This article arises out of a paper given at an international conference on “Russian Irrationalism” organized by Olga Tabachnikova at the University of Bristol on March 30–31, 2010. I am grateful for comments made by participants at the conference and in particular for the comments of my colleague Ruth Coates. I have benefited from comments on earlier versions of this article by two anonymous referees and the editor of Russian Review, Professor Eve Levin, and I am grateful to all three of them.
Lost in Translation: The Spirit of Rationalism in the Thought of Tkachev
Version of Record online: 4 MAR 2012
Copyright 2012 The Russian Review
The Russian Review
Volume 71, Issue 2, pages 226–245, April 2012
How to Cite
OFFORD, D. (2012), Lost in Translation: The Spirit of Rationalism in the Thought of Tkachev. The Russian Review, 71: 226–245. doi: 10.1111/j.1467-9434.2012.00651.x
- Issue online: 4 MAR 2012
- Version of Record online: 4 MAR 2012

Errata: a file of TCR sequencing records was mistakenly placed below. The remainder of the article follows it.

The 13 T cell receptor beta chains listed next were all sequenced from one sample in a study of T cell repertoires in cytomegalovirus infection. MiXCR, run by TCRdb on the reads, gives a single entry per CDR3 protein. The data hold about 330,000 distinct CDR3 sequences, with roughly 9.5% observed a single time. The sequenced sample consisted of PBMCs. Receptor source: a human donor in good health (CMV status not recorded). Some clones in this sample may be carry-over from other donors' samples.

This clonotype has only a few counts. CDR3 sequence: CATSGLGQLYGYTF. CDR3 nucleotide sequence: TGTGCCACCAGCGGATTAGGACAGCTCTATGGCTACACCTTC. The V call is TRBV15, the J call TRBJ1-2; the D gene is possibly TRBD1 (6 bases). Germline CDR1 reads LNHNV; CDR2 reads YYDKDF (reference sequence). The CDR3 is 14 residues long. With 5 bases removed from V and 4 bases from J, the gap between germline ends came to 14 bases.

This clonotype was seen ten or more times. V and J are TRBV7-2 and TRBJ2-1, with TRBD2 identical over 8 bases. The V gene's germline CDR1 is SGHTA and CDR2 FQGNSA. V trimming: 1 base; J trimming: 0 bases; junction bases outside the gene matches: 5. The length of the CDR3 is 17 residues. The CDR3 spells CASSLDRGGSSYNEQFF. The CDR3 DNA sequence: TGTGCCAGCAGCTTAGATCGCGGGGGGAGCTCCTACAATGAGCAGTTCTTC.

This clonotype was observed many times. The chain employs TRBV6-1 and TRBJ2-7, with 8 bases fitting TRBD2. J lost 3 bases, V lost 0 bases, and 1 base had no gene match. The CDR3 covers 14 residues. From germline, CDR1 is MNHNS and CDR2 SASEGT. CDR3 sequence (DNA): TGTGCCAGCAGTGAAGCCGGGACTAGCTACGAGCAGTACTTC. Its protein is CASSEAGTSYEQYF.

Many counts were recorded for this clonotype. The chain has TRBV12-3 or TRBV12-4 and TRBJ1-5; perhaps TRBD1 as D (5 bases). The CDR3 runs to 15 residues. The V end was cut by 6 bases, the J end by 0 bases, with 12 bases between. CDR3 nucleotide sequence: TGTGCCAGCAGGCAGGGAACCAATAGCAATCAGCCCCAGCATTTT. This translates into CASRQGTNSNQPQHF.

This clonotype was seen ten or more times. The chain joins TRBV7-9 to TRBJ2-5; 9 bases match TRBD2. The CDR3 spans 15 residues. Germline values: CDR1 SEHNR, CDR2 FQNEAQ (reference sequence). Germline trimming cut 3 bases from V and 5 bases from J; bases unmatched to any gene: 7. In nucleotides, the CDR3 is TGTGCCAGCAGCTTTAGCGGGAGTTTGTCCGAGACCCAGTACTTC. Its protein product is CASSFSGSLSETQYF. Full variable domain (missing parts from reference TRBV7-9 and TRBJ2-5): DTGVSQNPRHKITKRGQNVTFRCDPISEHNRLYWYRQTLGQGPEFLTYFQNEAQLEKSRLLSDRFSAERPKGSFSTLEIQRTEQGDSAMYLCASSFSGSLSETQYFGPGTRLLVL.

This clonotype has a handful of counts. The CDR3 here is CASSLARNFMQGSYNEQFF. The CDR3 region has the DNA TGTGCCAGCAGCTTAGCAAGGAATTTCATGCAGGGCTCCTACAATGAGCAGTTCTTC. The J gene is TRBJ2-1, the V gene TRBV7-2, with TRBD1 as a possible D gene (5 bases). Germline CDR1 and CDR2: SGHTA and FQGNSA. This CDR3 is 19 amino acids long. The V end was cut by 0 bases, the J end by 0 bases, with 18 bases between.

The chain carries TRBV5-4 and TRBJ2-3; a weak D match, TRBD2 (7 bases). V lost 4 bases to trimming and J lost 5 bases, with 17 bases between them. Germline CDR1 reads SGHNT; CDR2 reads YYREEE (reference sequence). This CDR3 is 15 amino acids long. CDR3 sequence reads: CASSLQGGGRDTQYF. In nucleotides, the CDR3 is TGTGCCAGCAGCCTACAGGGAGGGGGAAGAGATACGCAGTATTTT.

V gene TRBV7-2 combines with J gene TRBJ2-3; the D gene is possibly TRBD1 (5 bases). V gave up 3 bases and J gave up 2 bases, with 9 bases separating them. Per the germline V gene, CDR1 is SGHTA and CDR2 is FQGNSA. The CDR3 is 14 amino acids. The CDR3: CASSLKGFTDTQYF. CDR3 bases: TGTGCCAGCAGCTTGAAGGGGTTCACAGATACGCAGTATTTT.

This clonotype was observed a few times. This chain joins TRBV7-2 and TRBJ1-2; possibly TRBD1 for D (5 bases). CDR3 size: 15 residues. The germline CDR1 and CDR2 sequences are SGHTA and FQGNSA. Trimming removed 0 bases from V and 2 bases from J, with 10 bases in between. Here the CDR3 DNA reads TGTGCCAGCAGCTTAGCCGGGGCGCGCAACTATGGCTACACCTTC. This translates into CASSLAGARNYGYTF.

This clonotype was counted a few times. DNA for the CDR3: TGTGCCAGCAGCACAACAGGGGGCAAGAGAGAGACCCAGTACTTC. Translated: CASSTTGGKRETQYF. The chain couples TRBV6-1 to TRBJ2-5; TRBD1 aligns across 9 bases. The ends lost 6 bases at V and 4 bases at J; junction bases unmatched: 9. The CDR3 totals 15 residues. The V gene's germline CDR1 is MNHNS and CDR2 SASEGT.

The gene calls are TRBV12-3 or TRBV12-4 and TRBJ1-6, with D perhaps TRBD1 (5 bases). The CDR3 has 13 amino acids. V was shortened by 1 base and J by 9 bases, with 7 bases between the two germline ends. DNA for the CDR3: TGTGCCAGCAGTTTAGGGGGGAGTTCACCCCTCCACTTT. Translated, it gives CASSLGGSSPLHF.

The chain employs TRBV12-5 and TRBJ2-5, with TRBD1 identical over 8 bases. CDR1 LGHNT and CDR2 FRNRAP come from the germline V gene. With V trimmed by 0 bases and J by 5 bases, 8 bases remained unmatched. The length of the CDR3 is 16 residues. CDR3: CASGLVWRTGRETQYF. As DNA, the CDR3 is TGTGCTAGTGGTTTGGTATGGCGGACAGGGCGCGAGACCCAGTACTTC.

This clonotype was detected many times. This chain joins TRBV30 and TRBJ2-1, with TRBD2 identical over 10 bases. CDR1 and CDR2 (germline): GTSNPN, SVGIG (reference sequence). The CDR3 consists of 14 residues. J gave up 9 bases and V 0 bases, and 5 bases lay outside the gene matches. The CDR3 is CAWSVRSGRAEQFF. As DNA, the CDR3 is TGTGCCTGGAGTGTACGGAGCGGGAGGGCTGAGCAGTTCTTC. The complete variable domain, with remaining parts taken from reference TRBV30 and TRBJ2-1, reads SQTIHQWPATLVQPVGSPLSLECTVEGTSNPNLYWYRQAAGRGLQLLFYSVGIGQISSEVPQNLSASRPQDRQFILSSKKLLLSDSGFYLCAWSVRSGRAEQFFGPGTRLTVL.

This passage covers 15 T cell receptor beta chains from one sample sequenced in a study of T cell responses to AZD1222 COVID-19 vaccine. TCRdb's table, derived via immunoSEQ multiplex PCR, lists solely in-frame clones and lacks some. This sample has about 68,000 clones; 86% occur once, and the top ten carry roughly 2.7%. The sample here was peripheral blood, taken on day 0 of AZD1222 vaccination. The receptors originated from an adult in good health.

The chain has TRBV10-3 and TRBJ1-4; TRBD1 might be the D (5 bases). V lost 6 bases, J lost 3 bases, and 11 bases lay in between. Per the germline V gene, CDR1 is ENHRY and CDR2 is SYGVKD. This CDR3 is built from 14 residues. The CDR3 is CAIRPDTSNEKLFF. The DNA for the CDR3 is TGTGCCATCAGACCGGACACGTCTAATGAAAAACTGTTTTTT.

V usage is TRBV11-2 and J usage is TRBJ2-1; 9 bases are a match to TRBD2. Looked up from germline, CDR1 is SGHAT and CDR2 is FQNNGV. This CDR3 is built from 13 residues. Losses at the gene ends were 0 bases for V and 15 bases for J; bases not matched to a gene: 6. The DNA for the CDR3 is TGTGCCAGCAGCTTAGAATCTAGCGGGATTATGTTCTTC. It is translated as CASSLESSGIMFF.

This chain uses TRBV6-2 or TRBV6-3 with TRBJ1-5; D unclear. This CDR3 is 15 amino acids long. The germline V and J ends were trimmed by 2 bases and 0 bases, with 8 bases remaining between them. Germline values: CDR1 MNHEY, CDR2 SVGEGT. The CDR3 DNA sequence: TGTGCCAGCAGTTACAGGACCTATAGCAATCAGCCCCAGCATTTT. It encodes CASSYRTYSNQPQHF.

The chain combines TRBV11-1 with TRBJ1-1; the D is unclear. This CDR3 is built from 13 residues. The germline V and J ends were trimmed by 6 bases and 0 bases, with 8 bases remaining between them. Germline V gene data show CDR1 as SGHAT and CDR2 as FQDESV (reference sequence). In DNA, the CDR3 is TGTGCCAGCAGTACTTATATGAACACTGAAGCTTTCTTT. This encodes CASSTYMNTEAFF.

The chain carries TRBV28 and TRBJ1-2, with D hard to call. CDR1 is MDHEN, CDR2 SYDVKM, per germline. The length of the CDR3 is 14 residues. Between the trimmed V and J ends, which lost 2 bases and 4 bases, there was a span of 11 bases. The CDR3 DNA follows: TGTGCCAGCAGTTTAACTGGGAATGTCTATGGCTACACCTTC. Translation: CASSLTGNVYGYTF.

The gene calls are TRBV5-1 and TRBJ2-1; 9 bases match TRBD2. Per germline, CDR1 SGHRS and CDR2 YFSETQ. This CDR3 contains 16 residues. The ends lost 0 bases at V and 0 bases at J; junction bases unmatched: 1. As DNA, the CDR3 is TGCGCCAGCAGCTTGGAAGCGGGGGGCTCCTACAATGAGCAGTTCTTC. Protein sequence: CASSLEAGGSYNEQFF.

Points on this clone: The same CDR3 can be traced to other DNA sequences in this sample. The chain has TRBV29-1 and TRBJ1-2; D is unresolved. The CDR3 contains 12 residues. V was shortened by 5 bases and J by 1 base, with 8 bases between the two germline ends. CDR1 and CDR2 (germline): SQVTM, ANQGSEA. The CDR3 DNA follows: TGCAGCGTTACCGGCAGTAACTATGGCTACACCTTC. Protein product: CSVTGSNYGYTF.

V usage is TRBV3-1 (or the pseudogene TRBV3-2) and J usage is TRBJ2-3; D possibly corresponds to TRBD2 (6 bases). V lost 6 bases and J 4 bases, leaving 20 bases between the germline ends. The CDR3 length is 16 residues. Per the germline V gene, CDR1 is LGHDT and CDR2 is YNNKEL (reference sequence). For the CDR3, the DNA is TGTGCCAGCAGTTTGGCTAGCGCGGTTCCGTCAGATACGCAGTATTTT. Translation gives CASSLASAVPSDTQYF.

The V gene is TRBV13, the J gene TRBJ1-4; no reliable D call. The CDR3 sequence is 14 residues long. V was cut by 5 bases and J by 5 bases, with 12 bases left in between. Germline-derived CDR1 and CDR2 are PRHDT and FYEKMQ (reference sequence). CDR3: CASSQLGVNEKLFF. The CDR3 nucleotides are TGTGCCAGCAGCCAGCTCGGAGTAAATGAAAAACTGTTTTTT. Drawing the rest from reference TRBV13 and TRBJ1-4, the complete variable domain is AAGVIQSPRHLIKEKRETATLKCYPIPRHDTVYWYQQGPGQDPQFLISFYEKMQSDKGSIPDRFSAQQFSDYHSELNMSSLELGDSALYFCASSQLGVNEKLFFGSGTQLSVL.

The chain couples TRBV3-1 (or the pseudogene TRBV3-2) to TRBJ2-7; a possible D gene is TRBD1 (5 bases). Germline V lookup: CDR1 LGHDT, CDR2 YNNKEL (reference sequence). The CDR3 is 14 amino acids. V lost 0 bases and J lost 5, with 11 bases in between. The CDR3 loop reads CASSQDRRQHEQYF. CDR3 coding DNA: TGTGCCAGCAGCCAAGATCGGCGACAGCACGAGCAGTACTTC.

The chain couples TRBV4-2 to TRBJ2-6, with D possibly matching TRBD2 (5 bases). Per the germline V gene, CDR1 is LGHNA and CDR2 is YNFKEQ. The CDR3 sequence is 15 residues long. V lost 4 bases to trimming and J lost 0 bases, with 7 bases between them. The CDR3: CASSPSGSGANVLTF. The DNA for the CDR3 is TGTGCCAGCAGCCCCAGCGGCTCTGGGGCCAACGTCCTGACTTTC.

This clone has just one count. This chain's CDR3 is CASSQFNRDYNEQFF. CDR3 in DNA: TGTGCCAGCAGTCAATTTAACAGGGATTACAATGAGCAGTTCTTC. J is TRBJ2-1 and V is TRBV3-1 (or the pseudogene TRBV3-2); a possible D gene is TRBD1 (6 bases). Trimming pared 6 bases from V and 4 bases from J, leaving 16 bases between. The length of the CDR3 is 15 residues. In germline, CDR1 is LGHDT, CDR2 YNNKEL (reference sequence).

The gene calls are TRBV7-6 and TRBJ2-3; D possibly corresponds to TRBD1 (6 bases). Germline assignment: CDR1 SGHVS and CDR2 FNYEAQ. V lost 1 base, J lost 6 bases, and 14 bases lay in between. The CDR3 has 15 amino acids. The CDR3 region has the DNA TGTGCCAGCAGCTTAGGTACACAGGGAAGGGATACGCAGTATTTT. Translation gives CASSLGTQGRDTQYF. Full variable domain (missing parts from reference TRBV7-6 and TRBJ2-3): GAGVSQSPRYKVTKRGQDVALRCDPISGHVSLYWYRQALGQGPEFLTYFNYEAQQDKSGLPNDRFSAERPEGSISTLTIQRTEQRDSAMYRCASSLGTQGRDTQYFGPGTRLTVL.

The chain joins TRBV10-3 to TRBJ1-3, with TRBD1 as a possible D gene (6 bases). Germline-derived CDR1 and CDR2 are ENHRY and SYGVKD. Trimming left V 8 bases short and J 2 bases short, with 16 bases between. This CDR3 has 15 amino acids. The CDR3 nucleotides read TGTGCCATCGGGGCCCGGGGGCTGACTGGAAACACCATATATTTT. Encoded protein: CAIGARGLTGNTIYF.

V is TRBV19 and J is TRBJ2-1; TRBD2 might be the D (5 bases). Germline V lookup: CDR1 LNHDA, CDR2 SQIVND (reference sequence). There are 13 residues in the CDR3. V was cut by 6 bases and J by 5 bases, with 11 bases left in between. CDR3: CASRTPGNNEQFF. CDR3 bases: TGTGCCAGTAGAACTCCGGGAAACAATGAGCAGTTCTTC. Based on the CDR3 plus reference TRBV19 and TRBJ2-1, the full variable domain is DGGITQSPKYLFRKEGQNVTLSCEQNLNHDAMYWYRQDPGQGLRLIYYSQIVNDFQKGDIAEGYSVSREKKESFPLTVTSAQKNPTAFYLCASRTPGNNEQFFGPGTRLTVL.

I begin by offering a brief definition of the term “rationalism”, first in its strictly philosophical sense as denoting preference for the use of reason over other means of acquiring knowledge, and then in its broader sense as a term denoting patient reasoning, scepticism and reappraisal of received opinions. In this latter sense rationalism informed the critical movement in seventeenth- and eighteenth-century European thought which challenged dogmatic theology, weakened ecclesiastical power and secularized culture. Next, I briefly examine the currency and characteristics of Russian rationalism, particularly as the radical intelligentsia of the 1860s understood the concept (which they often described as “realism”). I then turn to the work of Petr Tkachev, who is chiefly remembered as an émigré revolutionary strategist of the 1870s, an advocate of seizure of political power by a conspiratorial minority and therefore a possible forerunner of Lenin, but who was also a prolific writer on social and philosophical matters before he was arrested and imprisoned in 1869 in connection with the Nechaev affair. I focus on an article, “Essays from the History of Rationalism” and associated fragments, which were seized by the police in 1866 and which were not published in Tkachev's lifetime. Tkachev's article describes and discusses the history of religious dogmatism and persecution in medieval and early-modern Europe. Scholars have often taken it to be a significant original work. In fact, I claim, it is heavily dependent on a contemporaneous book, the History of the Rise and Influence of the Spirit of Rationalism written by the Irish historian William Lecky. Tkachev did acknowledge his debt to Lecky, but not the extent or nature of the debt; indeed he distanced himself from Lecky. And yet he not only plagiarized the greater part of his article from Lecky (who wrote far more elegantly than Tkachev himself) but also drew from Lecky, no less than from Marx, his thesis that economic considerations underlie ideas and values, as well as the dense factual information for which he admitted Lecky was his source. In this respect Tkachev's article illustrates the derivative nature of Russian rationalism and also indicates the extent to which British influence was overtaking French and German influence in the radical intelligentsia in the 1860s. At the same time, Tkachev's “rationalism” lacks the broad humanism and toleration that infuses the spirit of rationalism as Lecky conceives of it. His article thus reveals the transformation and impoverishment of a European body of thought when it was transplanted to Russian soil and exemplifies features of the cast of mind of the pre-revolutionary Russian radical intelligentsia on which Sergei Bulgakov remarked in a passage in his contribution to the Landmarks volume that I have taken as my starting point.